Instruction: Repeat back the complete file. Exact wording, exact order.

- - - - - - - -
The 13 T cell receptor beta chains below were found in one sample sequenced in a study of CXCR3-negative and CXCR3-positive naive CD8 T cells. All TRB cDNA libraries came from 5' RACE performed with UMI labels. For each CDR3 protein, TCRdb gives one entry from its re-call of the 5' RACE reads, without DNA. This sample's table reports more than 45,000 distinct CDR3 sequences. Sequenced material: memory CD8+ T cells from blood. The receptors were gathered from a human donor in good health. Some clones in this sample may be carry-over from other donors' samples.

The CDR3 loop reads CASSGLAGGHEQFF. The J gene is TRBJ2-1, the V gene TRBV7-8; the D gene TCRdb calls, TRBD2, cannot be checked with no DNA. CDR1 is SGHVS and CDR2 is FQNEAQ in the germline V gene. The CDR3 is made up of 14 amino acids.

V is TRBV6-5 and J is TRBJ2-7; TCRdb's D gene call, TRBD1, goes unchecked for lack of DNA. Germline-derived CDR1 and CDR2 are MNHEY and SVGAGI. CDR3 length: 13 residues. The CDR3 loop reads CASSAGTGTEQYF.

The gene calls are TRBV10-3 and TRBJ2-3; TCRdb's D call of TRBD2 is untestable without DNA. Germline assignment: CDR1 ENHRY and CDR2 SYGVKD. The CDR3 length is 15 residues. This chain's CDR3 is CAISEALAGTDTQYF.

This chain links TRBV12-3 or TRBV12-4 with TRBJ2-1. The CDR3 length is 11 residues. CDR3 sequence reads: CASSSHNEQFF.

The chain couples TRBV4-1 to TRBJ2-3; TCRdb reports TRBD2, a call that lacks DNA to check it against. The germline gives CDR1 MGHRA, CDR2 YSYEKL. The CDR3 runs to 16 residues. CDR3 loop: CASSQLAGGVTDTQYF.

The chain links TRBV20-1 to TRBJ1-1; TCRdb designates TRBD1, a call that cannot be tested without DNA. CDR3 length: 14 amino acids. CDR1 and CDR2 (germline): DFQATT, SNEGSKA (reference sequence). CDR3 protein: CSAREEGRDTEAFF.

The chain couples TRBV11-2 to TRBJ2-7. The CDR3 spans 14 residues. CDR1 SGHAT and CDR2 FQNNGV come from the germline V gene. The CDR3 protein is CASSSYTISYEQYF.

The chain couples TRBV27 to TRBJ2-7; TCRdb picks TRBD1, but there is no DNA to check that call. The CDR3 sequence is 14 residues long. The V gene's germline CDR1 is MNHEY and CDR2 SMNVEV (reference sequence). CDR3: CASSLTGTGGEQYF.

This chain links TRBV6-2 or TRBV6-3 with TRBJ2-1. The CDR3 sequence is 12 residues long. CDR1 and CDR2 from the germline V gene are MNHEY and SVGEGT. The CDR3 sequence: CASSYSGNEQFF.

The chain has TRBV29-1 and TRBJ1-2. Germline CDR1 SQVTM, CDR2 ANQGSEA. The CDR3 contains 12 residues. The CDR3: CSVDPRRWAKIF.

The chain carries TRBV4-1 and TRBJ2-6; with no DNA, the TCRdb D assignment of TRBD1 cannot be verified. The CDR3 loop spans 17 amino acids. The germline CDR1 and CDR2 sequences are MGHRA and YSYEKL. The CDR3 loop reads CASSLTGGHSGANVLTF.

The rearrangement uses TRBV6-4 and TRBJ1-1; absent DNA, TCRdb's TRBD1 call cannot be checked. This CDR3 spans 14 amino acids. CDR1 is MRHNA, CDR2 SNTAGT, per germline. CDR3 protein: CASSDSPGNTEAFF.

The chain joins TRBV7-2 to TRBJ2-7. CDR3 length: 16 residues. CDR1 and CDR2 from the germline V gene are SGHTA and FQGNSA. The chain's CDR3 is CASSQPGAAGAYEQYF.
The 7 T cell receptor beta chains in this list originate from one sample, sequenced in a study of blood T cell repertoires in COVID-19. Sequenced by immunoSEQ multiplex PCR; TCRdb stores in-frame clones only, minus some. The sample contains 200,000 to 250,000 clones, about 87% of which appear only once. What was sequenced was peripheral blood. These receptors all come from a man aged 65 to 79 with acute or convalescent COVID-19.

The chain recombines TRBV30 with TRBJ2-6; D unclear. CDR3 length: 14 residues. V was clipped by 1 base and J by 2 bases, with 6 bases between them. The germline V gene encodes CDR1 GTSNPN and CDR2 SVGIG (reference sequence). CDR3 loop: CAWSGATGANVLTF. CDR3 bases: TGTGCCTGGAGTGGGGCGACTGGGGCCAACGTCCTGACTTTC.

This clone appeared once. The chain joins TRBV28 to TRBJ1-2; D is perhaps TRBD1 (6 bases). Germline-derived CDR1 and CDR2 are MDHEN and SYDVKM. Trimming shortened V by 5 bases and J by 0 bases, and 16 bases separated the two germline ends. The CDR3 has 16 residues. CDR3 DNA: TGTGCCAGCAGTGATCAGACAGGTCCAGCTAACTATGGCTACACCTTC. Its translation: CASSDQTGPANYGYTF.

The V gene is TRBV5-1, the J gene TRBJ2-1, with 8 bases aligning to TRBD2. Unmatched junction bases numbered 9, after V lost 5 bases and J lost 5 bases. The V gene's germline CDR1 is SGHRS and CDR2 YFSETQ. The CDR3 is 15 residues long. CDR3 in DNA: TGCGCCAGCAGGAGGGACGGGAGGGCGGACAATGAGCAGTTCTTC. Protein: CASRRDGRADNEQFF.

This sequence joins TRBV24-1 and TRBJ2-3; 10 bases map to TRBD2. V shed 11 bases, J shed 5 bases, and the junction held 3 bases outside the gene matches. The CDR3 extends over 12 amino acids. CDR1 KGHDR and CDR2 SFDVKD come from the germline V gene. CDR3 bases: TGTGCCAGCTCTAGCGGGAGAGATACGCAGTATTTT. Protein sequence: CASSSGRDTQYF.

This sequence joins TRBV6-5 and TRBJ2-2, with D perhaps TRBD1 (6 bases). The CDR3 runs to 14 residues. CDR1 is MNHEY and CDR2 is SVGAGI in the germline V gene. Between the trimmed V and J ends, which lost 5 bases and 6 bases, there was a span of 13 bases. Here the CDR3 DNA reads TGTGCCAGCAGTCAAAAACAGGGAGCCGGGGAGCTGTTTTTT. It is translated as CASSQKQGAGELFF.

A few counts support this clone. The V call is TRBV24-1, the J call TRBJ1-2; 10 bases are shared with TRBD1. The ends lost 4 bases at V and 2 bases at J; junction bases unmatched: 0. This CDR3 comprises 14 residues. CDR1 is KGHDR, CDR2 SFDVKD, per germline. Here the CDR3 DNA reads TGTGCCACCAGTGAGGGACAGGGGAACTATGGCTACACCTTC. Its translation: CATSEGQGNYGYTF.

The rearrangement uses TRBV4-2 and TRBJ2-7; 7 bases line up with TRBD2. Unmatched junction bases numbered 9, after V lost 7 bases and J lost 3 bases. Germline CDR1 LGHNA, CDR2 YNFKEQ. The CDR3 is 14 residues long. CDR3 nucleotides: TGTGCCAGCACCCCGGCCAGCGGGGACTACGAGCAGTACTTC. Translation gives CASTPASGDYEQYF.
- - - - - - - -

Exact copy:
The 13 T cell receptor beta chains below were found in one sample sequenced in a study of CXCR3-negative and CXCR3-positive naive CD8 T cells. All TRB cDNA libraries came from 5' RACE performed with UMI labels. For each CDR3 protein, TCRdb gives one entry from its re-call of the 5' RACE reads, without DNA. This sample's table reports more than 45,000 distinct CDR3 sequences. Sequenced material: memory CD8+ T cells from blood. The receptors were gathered from a human donor in good health. Some clones in this sample may be carry-over from other donors' samples.

The CDR3 loop reads CASSGLAGGHEQFF. The J gene is TRBJ2-1, the V gene TRBV7-8; the D gene TCRdb calls, TRBD2, cannot be checked with no DNA. CDR1 is SGHVS and CDR2 is FQNEAQ in the germline V gene. The CDR3 is made up of 14 amino acids.

V is TRBV6-5 and J is TRBJ2-7; TCRdb's D gene call, TRBD1, goes unchecked for lack of DNA. Germline-derived CDR1 and CDR2 are MNHEY and SVGAGI. CDR3 length: 13 residues. The CDR3 loop reads CASSAGTGTEQYF.

The gene calls are TRBV10-3 and TRBJ2-3; TCRdb's D call of TRBD2 is untestable without DNA. Germline assignment: CDR1 ENHRY and CDR2 SYGVKD. The CDR3 length is 15 residues. This chain's CDR3 is CAISEALAGTDTQYF.

This chain links TRBV12-3 or TRBV12-4 with TRBJ2-1. The CDR3 length is 11 residues. CDR3 sequence reads: CASSSHNEQFF.

The chain couples TRBV4-1 to TRBJ2-3; TCRdb reports TRBD2, a call that lacks DNA to check it against. The germline gives CDR1 MGHRA, CDR2 YSYEKL. The CDR3 runs to 16 residues. CDR3 loop: CASSQLAGGVTDTQYF.

The chain links TRBV20-1 to TRBJ1-1; TCRdb designates TRBD1, a call that cannot be tested without DNA. CDR3 length: 14 amino acids. CDR1 and CDR2 (germline): DFQATT, SNEGSKA (reference sequence). CDR3 protein: CSAREEGRDTEAFF.

The chain couples TRBV11-2 to TRBJ2-7. The CDR3 spans 14 residues. CDR1 SGHAT and CDR2 FQNNGV come from the germline V gene. The CDR3 protein is CASSSYTISYEQYF.

The chain couples TRBV27 to TRBJ2-7; TCRdb picks TRBD1, but there is no DNA to check that call. The CDR3 sequence is 14 residues long. The V gene's germline CDR1 is MNHEY and CDR2 SMNVEV (reference sequence). CDR3: CASSLTGTGGEQYF.

This chain links TRBV6-2 or TRBV6-3 with TRBJ2-1. The CDR3 sequence is 12 residues long. CDR1 and CDR2 from the germline V gene are MNHEY and SVGEGT. The CDR3 sequence: CASSYSGNEQFF.

The chain has TRBV29-1 and TRBJ1-2. Germline CDR1 SQVTM, CDR2 ANQGSEA. The CDR3 contains 12 residues. The CDR3: CSVDPRRWAKIF.

The chain carries TRBV4-1 and TRBJ2-6; with no DNA, the TCRdb D assignment of TRBD1 cannot be verified. The CDR3 loop spans 17 amino acids. The germline CDR1 and CDR2 sequences are MGHRA and YSYEKL. The CDR3 loop reads CASSLTGGHSGANVLTF.

The rearrangement uses TRBV6-4 and TRBJ1-1; absent DNA, TCRdb's TRBD1 call cannot be checked. This CDR3 spans 14 amino acids. CDR1 is MRHNA, CDR2 SNTAGT, per germline. CDR3 protein: CASSDSPGNTEAFF.

The chain joins TRBV7-2 to TRBJ2-7. CDR3 length: 16 residues. CDR1 and CDR2 from the germline V gene are SGHTA and FQGNSA. The chain's CDR3 is CASSQPGAAGAYEQYF.
The 7 T cell receptor beta chains in this list originate from one sample, sequenced in a study of blood T cell repertoires in COVID-19. Sequenced by immunoSEQ multiplex PCR; TCRdb stores in-frame clones only, minus some. The sample contains 200,000 to 250,000 clones, about 87% of which appear only once. What was sequenced was peripheral blood. These receptors all come from a man aged 65 to 79 with acute or convalescent COVID-19.

The chain recombines TRBV30 with TRBJ2-6; D unclear. CDR3 length: 14 residues. V was clipped by 1 base and J by 2 bases, with 6 bases between them. The germline V gene encodes CDR1 GTSNPN and CDR2 SVGIG (reference sequence). CDR3 loop: CAWSGATGANVLTF. CDR3 bases: TGTGCCTGGAGTGGGGCGACTGGGGCCAACGTCCTGACTTTC.

This clone appeared once. The chain joins TRBV28 to TRBJ1-2; D is perhaps TRBD1 (6 bases). Germline-derived CDR1 and CDR2 are MDHEN and SYDVKM. Trimming shortened V by 5 bases and J by 0 bases, and 16 bases separated the two germline ends. The CDR3 has 16 residues. CDR3 DNA: TGTGCCAGCAGTGATCAGACAGGTCCAGCTAACTATGGCTACACCTTC. Its translation: CASSDQTGPANYGYTF.

The V gene is TRBV5-1, the J gene TRBJ2-1, with 8 bases aligning to TRBD2. Unmatched junction bases numbered 9, after V lost 5 bases and J lost 5 bases. The V gene's germline CDR1 is SGHRS and CDR2 YFSETQ. The CDR3 is 15 residues long. CDR3 in DNA: TGCGCCAGCAGGAGGGACGGGAGGGCGGACAATGAGCAGTTCTTC. Protein: CASRRDGRADNEQFF.

This sequence joins TRBV24-1 and TRBJ2-3; 10 bases map to TRBD2. V shed 11 bases, J shed 5 bases, and the junction held 3 bases outside the gene matches. The CDR3 extends over 12 amino acids. CDR1 KGHDR and CDR2 SFDVKD come from the germline V gene. CDR3 bases: TGTGCCAGCTCTAGCGGGAGAGATACGCAGTATTTT. Protein sequence: CASSSGRDTQYF.

This sequence joins TRBV6-5 and TRBJ2-2, with D perhaps TRBD1 (6 bases). The CDR3 runs to 14 residues. CDR1 is MNHEY and CDR2 is SVGAGI in the germline V gene. Between the trimmed V and J ends, which lost 5 bases and 6 bases, there was a span of 13 bases. Here the CDR3 DNA reads TGTGCCAGCAGTCAAAAACAGGGAGCCGGGGAGCTGTTTTTT. It is translated as CASSQKQGAGELFF.

A few counts support this clone. The V call is TRBV24-1, the J call TRBJ1-2; 10 bases are shared with TRBD1. The ends lost 4 bases at V and 2 bases at J; junction bases unmatched: 0. This CDR3 comprises 14 residues. CDR1 is KGHDR, CDR2 SFDVKD, per germline. Here the CDR3 DNA reads TGTGCCACCAGTGAGGGACAGGGGAACTATGGCTACACCTTC. Its translation: CATSEGQGNYGYTF.

The rearrangement uses TRBV4-2 and TRBJ2-7; 7 bases line up with TRBD2. Unmatched junction bases numbered 9, after V lost 7 bases and J lost 3 bases. Germline CDR1 LGHNA, CDR2 YNFKEQ. The CDR3 is 14 residues long. CDR3 nucleotides: TGTGCCAGCACCCCGGCCAGCGGGGACTACGAGCAGTACTTC. Translation gives CASTPASGDYEQYF.